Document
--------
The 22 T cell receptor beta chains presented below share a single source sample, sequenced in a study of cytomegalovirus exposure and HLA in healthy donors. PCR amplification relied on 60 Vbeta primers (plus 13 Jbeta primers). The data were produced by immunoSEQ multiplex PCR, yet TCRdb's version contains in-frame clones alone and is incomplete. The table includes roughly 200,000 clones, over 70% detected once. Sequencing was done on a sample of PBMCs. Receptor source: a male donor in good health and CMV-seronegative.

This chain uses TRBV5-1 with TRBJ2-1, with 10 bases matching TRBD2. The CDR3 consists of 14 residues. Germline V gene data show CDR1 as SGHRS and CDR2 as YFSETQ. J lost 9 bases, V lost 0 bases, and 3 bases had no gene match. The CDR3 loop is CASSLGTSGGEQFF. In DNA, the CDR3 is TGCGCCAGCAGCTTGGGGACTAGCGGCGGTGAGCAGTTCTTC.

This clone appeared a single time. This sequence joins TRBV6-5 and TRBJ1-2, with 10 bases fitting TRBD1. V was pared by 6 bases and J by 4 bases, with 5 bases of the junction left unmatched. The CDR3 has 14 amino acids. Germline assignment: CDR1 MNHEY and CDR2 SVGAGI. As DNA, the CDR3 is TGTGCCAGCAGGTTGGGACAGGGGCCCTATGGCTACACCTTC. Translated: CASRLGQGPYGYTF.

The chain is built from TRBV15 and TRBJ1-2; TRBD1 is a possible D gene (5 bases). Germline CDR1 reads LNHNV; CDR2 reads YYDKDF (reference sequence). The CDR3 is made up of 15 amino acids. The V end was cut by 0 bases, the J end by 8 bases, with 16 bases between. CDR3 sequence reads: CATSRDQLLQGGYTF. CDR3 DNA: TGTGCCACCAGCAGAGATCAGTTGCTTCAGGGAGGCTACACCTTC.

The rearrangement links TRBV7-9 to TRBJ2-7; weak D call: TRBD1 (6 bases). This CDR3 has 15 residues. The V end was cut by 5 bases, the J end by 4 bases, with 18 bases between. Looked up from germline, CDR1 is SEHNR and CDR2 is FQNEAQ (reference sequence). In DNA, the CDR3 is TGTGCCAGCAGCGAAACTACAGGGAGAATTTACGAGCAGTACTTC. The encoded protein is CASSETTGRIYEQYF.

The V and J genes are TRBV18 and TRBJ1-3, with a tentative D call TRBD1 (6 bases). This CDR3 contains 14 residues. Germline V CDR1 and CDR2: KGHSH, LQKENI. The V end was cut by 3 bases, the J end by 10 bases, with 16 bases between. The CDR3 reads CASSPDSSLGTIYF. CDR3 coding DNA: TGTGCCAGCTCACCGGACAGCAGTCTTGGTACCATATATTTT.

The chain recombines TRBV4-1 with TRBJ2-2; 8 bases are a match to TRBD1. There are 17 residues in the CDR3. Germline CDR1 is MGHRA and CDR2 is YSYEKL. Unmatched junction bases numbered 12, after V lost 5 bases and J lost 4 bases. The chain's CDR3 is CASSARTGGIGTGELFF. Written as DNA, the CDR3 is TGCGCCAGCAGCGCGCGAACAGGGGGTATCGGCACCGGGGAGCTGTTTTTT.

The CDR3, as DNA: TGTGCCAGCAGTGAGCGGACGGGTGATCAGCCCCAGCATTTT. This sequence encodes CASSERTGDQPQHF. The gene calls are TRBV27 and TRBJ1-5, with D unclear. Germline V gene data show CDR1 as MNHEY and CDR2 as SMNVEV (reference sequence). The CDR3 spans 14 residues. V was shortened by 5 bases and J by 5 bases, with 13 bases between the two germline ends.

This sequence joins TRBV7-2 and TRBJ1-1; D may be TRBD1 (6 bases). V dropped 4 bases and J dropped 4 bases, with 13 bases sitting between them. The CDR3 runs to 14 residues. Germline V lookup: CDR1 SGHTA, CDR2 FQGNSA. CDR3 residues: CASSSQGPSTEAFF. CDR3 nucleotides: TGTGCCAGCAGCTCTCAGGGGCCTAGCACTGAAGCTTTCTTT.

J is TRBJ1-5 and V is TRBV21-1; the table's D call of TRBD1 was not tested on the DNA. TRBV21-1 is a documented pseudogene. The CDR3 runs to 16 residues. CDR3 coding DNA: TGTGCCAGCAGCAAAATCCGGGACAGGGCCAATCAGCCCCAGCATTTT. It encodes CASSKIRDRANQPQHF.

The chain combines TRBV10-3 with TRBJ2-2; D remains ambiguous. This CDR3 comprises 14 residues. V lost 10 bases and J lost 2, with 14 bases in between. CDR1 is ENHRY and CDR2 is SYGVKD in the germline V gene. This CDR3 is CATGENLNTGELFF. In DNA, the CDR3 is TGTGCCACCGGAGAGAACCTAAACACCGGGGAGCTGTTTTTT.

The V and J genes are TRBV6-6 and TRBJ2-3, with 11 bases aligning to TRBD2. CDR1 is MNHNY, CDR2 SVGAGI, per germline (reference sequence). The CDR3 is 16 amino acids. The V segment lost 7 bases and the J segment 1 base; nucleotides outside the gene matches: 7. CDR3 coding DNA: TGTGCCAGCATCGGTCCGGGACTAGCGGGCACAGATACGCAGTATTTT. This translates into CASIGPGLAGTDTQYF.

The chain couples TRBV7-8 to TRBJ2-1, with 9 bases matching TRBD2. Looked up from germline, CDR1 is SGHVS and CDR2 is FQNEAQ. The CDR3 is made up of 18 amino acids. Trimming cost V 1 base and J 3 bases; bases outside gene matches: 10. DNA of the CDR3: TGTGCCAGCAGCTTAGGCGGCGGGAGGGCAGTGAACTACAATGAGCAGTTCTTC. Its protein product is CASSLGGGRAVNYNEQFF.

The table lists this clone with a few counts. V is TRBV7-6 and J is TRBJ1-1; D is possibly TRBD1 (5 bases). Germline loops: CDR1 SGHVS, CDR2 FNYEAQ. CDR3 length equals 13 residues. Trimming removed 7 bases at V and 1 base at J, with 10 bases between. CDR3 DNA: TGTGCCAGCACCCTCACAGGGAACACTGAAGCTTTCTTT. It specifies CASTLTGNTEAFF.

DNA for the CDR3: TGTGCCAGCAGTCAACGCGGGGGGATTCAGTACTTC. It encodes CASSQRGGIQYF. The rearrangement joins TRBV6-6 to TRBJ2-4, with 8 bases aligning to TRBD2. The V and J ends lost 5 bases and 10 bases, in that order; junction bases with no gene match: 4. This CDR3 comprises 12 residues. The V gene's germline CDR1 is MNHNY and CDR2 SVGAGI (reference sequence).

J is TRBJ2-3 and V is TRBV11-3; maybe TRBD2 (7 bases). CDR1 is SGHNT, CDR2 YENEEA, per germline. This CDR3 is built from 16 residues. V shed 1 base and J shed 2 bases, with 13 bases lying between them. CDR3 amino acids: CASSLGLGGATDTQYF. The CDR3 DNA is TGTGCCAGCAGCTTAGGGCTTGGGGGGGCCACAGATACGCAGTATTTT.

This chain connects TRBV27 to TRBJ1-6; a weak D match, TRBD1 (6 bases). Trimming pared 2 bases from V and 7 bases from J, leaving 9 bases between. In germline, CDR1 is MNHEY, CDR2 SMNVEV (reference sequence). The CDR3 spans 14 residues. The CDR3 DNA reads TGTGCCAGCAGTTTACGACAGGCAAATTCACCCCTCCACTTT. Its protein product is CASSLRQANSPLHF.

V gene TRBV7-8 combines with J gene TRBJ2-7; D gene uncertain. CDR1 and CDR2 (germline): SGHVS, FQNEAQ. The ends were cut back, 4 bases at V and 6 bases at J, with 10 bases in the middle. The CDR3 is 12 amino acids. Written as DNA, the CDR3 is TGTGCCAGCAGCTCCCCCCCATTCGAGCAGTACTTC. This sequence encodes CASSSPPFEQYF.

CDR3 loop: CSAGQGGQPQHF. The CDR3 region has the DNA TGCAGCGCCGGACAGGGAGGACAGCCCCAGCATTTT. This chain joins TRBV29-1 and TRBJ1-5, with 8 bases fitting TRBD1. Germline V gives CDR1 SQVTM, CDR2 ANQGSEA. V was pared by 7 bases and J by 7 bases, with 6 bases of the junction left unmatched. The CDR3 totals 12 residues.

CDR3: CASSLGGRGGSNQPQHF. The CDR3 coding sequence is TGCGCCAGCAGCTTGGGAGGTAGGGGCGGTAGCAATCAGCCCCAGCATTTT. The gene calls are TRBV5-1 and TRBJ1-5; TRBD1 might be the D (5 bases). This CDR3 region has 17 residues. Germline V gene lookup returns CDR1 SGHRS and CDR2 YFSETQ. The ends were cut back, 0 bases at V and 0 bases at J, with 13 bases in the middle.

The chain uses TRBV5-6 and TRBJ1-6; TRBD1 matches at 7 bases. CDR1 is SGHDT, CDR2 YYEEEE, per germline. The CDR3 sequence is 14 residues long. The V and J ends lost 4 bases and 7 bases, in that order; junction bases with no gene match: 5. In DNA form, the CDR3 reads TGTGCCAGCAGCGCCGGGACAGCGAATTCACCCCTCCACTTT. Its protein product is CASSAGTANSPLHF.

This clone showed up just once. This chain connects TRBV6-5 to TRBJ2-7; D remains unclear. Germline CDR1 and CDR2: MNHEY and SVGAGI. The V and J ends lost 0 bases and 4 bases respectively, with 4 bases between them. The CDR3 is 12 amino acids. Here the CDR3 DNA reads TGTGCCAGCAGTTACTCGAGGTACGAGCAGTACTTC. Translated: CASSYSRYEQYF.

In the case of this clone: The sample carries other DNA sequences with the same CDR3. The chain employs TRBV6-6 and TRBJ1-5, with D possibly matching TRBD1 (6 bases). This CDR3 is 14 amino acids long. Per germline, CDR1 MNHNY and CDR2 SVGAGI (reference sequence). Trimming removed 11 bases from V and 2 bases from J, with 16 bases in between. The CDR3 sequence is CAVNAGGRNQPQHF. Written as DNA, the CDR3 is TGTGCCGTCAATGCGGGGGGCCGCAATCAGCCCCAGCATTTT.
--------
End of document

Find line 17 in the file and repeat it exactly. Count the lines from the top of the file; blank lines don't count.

This chain connects TRBV27 to TRBJ1-6; a weak D match, TRBD1 (6 bases). Trimming pared 2 bases from V and 7 bases from J, leaving 9 bases between. In germline, CDR1 is MNHEY, CDR2 SMNVEV (reference sequence). The CDR3 spans 14 residues. The CDR3 DNA reads TGTGCCAGCAGTTTACGACAGGCAAATTCACCCCTCCACTTT. Its protein product is CASSLRQANSPLHF.